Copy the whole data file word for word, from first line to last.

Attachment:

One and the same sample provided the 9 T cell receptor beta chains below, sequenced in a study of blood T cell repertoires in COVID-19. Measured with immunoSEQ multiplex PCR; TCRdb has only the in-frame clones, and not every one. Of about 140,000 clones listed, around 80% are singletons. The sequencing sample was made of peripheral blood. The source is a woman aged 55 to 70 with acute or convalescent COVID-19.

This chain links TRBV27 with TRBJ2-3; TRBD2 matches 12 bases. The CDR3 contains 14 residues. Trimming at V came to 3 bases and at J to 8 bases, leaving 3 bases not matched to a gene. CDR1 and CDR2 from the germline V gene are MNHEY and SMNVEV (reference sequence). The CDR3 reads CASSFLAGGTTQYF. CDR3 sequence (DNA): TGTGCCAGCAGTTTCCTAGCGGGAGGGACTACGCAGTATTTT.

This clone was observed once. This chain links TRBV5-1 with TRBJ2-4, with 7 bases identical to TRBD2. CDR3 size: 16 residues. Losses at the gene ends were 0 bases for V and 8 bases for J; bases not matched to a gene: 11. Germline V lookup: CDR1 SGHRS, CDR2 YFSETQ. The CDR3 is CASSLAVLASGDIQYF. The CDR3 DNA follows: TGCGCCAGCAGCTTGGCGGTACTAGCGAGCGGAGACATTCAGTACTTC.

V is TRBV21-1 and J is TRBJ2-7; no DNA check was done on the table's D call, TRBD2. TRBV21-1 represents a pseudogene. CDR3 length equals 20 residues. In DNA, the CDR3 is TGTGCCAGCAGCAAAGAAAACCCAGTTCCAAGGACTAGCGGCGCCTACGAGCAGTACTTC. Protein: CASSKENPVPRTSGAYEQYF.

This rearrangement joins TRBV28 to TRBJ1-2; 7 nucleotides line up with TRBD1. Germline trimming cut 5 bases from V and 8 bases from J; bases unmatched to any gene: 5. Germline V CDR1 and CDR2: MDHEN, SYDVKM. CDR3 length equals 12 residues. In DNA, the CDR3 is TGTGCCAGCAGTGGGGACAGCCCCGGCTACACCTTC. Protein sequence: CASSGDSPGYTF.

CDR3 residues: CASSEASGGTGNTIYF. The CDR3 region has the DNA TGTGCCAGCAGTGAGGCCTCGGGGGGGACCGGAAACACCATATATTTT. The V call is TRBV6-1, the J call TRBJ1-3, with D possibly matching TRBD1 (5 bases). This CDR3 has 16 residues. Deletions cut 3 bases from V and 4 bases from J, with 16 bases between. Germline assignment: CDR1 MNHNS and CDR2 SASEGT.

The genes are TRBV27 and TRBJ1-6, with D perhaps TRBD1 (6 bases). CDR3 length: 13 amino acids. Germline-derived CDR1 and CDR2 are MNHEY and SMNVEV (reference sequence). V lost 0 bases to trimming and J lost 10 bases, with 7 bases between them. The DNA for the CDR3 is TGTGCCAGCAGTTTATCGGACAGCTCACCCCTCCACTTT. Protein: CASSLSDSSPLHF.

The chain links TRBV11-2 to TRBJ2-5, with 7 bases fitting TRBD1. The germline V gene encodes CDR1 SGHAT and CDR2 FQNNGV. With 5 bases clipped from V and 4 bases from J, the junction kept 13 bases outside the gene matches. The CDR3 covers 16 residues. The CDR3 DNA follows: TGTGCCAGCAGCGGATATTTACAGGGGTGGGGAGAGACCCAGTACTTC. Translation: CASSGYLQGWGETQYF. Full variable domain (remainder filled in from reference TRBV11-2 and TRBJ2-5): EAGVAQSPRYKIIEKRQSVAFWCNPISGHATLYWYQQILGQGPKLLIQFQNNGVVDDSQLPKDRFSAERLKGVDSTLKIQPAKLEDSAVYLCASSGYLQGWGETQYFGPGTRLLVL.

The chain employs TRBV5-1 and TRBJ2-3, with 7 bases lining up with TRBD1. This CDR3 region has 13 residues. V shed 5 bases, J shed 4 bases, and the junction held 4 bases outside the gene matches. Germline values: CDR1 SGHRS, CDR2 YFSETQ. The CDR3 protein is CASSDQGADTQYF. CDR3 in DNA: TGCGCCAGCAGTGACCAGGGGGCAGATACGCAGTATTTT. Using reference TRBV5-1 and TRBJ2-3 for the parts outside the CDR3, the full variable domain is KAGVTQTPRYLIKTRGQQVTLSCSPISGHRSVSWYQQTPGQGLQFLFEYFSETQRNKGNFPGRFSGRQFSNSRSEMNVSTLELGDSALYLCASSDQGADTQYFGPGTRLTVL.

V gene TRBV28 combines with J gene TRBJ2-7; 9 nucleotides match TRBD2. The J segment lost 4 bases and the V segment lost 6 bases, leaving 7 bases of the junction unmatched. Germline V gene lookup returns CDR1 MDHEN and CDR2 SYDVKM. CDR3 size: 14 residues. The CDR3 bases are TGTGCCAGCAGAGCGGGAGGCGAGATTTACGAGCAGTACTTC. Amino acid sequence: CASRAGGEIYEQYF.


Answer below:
One and the same sample provided the 9 T cell receptor beta chains below, sequenced in a study of blood T cell repertoires in COVID-19. Measured with immunoSEQ multiplex PCR; TCRdb has only the in-frame clones, and not every one. Of about 140,000 clones listed, around 80% are singletons. The sequencing sample was made of peripheral blood. The source is a woman aged 55 to 70 with acute or convalescent COVID-19.

This chain links TRBV27 with TRBJ2-3; TRBD2 matches 12 bases. The CDR3 contains 14 residues. Trimming at V came to 3 bases and at J to 8 bases, leaving 3 bases not matched to a gene. CDR1 and CDR2 from the germline V gene are MNHEY and SMNVEV (reference sequence). The CDR3 reads CASSFLAGGTTQYF. CDR3 sequence (DNA): TGTGCCAGCAGTTTCCTAGCGGGAGGGACTACGCAGTATTTT.

This clone was observed once. This chain links TRBV5-1 with TRBJ2-4, with 7 bases identical to TRBD2. CDR3 size: 16 residues. Losses at the gene ends were 0 bases for V and 8 bases for J; bases not matched to a gene: 11. Germline V lookup: CDR1 SGHRS, CDR2 YFSETQ. The CDR3 is CASSLAVLASGDIQYF. The CDR3 DNA follows: TGCGCCAGCAGCTTGGCGGTACTAGCGAGCGGAGACATTCAGTACTTC.

V is TRBV21-1 and J is TRBJ2-7; no DNA check was done on the table's D call, TRBD2. TRBV21-1 represents a pseudogene. CDR3 length equals 20 residues. In DNA, the CDR3 is TGTGCCAGCAGCAAAGAAAACCCAGTTCCAAGGACTAGCGGCGCCTACGAGCAGTACTTC. Protein: CASSKENPVPRTSGAYEQYF.

This rearrangement joins TRBV28 to TRBJ1-2; 7 nucleotides line up with TRBD1. Germline trimming cut 5 bases from V and 8 bases from J; bases unmatched to any gene: 5. Germline V CDR1 and CDR2: MDHEN, SYDVKM. CDR3 length equals 12 residues. In DNA, the CDR3 is TGTGCCAGCAGTGGGGACAGCCCCGGCTACACCTTC. Protein sequence: CASSGDSPGYTF.

CDR3 residues: CASSEASGGTGNTIYF. The CDR3 region has the DNA TGTGCCAGCAGTGAGGCCTCGGGGGGGACCGGAAACACCATATATTTT. The V call is TRBV6-1, the J call TRBJ1-3, with D possibly matching TRBD1 (5 bases). This CDR3 has 16 residues. Deletions cut 3 bases from V and 4 bases from J, with 16 bases between. Germline assignment: CDR1 MNHNS and CDR2 SASEGT.

The genes are TRBV27 and TRBJ1-6, with D perhaps TRBD1 (6 bases). CDR3 length: 13 amino acids. Germline-derived CDR1 and CDR2 are MNHEY and SMNVEV (reference sequence). V lost 0 bases to trimming and J lost 10 bases, with 7 bases between them. The DNA for the CDR3 is TGTGCCAGCAGTTTATCGGACAGCTCACCCCTCCACTTT. Protein: CASSLSDSSPLHF.

The chain links TRBV11-2 to TRBJ2-5, with 7 bases fitting TRBD1. The germline V gene encodes CDR1 SGHAT and CDR2 FQNNGV. With 5 bases clipped from V and 4 bases from J, the junction kept 13 bases outside the gene matches. The CDR3 covers 16 residues. The CDR3 DNA follows: TGTGCCAGCAGCGGATATTTACAGGGGTGGGGAGAGACCCAGTACTTC. Translation: CASSGYLQGWGETQYF. Full variable domain (remainder filled in from reference TRBV11-2 and TRBJ2-5): EAGVAQSPRYKIIEKRQSVAFWCNPISGHATLYWYQQILGQGPKLLIQFQNNGVVDDSQLPKDRFSAERLKGVDSTLKIQPAKLEDSAVYLCASSGYLQGWGETQYFGPGTRLLVL.

The chain employs TRBV5-1 and TRBJ2-3, with 7 bases lining up with TRBD1. This CDR3 region has 13 residues. V shed 5 bases, J shed 4 bases, and the junction held 4 bases outside the gene matches. Germline values: CDR1 SGHRS, CDR2 YFSETQ. The CDR3 protein is CASSDQGADTQYF. CDR3 in DNA: TGCGCCAGCAGTGACCAGGGGGCAGATACGCAGTATTTT. Using reference TRBV5-1 and TRBJ2-3 for the parts outside the CDR3, the full variable domain is KAGVTQTPRYLIKTRGQQVTLSCSPISGHRSVSWYQQTPGQGLQFLFEYFSETQRNKGNFPGRFSGRQFSNSRSEMNVSTLELGDSALYLCASSDQGADTQYFGPGTRLTVL.

V gene TRBV28 combines with J gene TRBJ2-7; 9 nucleotides match TRBD2. The J segment lost 4 bases and the V segment lost 6 bases, leaving 7 bases of the junction unmatched. Germline V gene lookup returns CDR1 MDHEN and CDR2 SYDVKM. CDR3 size: 14 residues. The CDR3 bases are TGTGCCAGCAGAGCGGGAGGCGAGATTTACGAGCAGTACTTC. Amino acid sequence: CASRAGGEIYEQYF.